The season caught up

The season caught up is an expression I have heard a few times this year. It seems as though crops and gardens were late getting started. The local flower show was delayed this year by a week as there were fears that plants wouldn’t be in bloom in time for the regular date. 
The flowers bloomed for the show and for the earlier Lily Festival. Crops meanwhile, have been coming on very fast.
It’s a bit late for harvesting already and the corn crops are causing some worry as to maturity. No fear on yields though, the corn crops look fabulous.
But it’s already Sept. 10 – as this is being written – and the harvest is usually a bit earlier. Many seasons, farmers push to get wheat off in August as September can be a rainy difficult harvest month. It has been said, “Harvest in August or wait until October.” If the weather holds, there won’t be much left to harvest in October except maybe corn and sunflowers.
I heard this week that wheat yields are hitting as high as 70 bushels per acre and the monitors are hitting as high as 90. That means that the grain monitors that measure yield on an ongoing basis are sensing yields on a field spot basis as high as 90 bushels per acre. That seems almost unimaginable for someone who used to think 40 bushels to the acre was a good crop. 
Farmers have had to be satisfied with, and survive with, yields in the 20 to 30 bushels to the acre some years and not too long ago.
One season that hasn’t caught up yet is the provincial political season. The legislature is still sitting. There has been no summer holidays for the MLAs as the Progressive Conservative opposition party has held up passing of legislation all summer. There was a deal finally struck that will see most of the bills go through this week, except the most important – the budget and the PST referendum bill.
The province has been operating outside their own laws since July 1. They have collected millions in PST revenue but the last percentage point from seven up to eight per cent has been illegal. It’s still not law yet and theoretically can’t become law until there is a referendum or until the referendum law is repealed. That won’t happen until the November sitting.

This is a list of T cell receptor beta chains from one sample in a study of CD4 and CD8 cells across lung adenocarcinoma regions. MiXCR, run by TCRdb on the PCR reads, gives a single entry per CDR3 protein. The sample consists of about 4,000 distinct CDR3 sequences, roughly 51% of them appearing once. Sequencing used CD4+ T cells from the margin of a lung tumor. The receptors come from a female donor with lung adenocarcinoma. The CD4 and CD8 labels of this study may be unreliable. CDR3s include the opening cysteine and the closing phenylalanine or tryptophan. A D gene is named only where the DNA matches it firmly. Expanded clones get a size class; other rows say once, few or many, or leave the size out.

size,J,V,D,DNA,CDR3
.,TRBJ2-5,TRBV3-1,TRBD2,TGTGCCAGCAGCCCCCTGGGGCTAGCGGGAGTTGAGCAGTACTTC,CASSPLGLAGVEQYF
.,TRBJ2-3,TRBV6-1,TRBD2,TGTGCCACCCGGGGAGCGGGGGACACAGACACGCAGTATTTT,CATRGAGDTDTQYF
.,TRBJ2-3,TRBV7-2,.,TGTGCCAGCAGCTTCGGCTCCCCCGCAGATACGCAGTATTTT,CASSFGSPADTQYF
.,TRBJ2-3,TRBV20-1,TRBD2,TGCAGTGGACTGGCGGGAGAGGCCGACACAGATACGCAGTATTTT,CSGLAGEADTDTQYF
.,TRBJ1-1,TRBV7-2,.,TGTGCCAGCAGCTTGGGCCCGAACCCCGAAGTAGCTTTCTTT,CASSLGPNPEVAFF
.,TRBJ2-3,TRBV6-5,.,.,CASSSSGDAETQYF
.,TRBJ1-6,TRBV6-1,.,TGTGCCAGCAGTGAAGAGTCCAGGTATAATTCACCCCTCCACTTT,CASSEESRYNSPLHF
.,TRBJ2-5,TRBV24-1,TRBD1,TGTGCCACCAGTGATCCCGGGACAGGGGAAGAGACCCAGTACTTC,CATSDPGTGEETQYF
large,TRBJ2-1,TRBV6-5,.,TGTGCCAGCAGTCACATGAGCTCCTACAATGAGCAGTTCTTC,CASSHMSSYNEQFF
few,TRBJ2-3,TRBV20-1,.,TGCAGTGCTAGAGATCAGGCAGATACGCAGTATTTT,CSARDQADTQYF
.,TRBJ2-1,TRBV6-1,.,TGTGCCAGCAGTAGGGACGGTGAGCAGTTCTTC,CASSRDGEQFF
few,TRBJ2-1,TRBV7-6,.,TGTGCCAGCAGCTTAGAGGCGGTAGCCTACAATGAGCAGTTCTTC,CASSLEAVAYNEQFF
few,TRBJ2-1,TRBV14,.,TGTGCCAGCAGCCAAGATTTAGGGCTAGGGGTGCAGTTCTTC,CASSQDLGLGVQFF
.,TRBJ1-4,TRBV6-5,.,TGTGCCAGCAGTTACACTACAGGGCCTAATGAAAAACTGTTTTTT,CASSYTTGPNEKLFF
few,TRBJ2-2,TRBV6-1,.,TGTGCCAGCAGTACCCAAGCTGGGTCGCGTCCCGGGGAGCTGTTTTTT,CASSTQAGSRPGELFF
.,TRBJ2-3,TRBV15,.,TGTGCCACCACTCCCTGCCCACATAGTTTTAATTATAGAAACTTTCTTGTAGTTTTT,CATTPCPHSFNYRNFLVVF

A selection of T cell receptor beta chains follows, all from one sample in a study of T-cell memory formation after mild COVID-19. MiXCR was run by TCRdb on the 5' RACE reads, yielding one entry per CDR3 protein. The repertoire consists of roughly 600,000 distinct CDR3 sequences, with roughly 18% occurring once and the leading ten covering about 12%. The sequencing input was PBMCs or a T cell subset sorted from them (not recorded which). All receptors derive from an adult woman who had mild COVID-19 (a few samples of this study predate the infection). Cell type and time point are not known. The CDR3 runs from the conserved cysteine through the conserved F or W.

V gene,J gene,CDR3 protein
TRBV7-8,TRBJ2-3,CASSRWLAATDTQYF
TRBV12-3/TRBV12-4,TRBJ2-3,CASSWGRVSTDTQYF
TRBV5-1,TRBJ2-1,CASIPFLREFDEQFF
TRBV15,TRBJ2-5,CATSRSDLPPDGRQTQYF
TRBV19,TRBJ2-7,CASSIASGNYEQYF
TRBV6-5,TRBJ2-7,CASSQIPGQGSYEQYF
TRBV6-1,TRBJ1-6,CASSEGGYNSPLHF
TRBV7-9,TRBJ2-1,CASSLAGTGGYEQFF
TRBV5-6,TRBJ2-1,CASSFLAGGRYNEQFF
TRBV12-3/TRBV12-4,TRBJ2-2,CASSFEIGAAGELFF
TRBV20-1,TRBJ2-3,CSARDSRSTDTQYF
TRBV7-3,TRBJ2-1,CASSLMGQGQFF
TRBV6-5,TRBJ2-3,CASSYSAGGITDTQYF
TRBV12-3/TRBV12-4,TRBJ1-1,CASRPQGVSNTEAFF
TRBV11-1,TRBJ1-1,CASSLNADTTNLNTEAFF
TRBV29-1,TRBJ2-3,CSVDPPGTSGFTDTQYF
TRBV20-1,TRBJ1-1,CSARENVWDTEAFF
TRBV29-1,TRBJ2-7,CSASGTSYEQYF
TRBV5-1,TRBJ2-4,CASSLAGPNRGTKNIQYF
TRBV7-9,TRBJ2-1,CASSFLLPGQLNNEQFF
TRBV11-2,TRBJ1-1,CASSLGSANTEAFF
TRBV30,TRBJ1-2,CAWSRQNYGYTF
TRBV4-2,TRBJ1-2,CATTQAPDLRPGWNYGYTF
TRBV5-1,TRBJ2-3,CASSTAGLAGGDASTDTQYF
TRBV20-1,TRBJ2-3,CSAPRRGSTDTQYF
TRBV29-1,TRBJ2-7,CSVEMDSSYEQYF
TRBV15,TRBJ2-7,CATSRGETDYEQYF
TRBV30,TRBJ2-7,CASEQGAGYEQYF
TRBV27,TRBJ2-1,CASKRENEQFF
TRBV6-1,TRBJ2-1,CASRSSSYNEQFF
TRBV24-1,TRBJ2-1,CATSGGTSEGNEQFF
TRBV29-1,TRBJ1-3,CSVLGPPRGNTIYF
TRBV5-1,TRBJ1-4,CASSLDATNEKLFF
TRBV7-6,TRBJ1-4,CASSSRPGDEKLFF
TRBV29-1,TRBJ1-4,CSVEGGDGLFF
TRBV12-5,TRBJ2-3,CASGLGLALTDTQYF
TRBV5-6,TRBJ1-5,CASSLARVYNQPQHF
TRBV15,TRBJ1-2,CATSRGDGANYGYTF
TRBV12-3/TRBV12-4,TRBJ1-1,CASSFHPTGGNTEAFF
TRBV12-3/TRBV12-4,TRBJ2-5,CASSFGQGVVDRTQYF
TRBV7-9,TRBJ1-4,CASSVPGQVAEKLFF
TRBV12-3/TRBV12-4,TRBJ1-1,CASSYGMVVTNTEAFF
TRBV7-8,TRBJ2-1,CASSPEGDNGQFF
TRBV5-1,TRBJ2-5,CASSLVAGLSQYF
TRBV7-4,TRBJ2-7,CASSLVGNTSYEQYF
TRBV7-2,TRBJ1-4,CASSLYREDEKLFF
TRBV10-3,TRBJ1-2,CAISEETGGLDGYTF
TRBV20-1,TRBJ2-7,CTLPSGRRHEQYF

The PC opposition has managed to harness a lot of public discontent with the NDP government.
The discontent is the kind that comes whenever a government has been in power for 14 years. Governments tend to lose elections rather than opposition parties winning elections and it’s usually over discontent or the public’s hunger for change.
While there’s the usual discontent with this government, I maintain there is, or there should be, a deeper discontent with how we have done politics in Manitoba for more years than this government has been in power. 
There is about to be major debate and depending on how that goes, there could be a major shift in how we finance Manitoba. Currently, about 40 per cent of our provincial budget comes from Ottawa. A big chunk of that comes from other provinces. We are a ‘have-not’ province, while others like BC, Alberta and Saskatchewan  are ‘have’ provinces. If it wasn’t for handouts from our neighbours, Manitoba would starve to death financially.
The debate that’s coming is that the ‘have’ provinces are looking down their noses at us and asking why should they subsidize Manitoba when we sell our own Hydro to Manitobans (and others) for far less than it costs to produce? In the bluntest of terms, if we in Manitoba paid what it cost to produce Hydro, we wouldn’t need as much money from other provinces.
The same debate goes for Quebec, but the thorny topic there is the highly subsidized day care. It’s argued that if Quebecers paid what day care costs, then they would need far less subsidy from the other provinces.
In both cases, the argument is that a province’s policy to subsidize is costing taxpayers in other provinces.
We need a major shift in how we do things in Manitoba and if we continue to insist on subsidizing our Hydro rates, then we will have to cut costs or grow income somewhere else. 
Otherwise our neighbours are going to stop sending us the care packages that we have become so dependent upon.

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